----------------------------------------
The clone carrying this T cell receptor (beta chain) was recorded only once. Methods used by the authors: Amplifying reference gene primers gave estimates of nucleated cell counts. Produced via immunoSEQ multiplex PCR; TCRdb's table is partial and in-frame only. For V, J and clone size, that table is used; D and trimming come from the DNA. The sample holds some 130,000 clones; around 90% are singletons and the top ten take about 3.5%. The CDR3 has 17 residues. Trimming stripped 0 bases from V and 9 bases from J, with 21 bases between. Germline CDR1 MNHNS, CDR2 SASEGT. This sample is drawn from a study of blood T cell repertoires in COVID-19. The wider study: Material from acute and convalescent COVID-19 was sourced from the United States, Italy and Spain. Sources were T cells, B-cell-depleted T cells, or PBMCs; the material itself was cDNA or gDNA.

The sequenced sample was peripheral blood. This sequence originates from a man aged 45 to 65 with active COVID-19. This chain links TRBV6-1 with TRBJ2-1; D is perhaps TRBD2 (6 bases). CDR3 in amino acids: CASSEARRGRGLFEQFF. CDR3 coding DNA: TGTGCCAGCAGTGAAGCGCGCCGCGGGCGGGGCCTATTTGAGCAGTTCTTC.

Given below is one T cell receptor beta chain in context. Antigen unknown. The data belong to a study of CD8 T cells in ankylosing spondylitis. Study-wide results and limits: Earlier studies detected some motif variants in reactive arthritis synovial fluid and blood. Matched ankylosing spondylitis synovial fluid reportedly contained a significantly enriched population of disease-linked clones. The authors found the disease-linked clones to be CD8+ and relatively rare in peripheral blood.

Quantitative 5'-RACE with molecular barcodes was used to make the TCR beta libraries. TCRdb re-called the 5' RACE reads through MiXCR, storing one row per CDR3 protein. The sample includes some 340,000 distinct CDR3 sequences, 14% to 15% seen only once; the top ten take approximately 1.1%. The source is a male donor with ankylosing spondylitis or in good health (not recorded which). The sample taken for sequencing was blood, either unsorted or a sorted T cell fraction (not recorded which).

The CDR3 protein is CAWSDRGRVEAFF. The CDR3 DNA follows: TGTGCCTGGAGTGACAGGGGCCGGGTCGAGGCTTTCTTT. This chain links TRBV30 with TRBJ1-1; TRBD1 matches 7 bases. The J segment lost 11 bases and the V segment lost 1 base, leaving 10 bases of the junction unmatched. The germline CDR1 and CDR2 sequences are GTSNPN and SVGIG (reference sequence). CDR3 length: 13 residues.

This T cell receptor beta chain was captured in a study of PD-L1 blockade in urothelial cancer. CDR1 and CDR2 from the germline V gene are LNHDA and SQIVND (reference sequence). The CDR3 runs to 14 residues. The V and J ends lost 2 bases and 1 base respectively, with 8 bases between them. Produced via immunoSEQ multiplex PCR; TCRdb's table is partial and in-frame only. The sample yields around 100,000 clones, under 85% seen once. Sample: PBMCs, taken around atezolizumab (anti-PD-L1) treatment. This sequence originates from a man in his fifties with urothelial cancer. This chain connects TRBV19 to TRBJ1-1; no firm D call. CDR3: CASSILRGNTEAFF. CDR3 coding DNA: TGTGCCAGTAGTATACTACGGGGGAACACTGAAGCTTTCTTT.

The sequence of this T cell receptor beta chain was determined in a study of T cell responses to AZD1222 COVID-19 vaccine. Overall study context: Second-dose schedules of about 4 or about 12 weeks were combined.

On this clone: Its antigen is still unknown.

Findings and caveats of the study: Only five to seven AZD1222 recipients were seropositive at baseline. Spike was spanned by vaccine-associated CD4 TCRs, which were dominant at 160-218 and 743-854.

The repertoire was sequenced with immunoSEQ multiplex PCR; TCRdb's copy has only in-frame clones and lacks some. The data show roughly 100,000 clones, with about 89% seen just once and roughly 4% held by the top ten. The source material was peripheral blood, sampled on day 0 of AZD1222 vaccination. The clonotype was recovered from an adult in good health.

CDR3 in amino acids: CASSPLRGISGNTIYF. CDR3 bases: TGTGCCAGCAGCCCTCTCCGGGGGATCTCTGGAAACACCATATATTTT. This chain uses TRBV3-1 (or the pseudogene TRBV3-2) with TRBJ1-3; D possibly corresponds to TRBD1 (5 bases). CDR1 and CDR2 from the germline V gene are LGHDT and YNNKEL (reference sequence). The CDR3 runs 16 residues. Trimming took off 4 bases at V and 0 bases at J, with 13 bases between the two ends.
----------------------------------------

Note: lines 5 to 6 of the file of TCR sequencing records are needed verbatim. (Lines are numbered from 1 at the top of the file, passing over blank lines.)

The CDR3 protein is CAWSDRGRVEAFF. The CDR3 DNA follows: TGTGCCTGGAGTGACAGGGGCCGGGTCGAGGCTTTCTTT. This chain links TRBV30 with TRBJ1-1; TRBD1 matches 7 bases. The J segment lost 11 bases and the V segment lost 1 base, leaving 10 bases of the junction unmatched. The germline CDR1 and CDR2 sequences are GTSNPN and SVGIG (reference sequence). CDR3 length: 13 residues.

This T cell receptor beta chain was captured in a study of PD-L1 blockade in urothelial cancer. CDR1 and CDR2 from the germline V gene are LNHDA and SQIVND (reference sequence). The CDR3 runs to 14 residues. The V and J ends lost 2 bases and 1 base respectively, with 8 bases between them. Produced via immunoSEQ multiplex PCR; TCRdb's table is partial and in-frame only. The sample yields around 100,000 clones, under 85% seen once. Sample: PBMCs, taken around atezolizumab (anti-PD-L1) treatment. This sequence originates from a man in his fifties with urothelial cancer. This chain connects TRBV19 to TRBJ1-1; no firm D call. CDR3: CASSILRGNTEAFF. CDR3 coding DNA: TGTGCCAGTAGTATACTACGGGGGAACACTGAAGCTTTCTTT.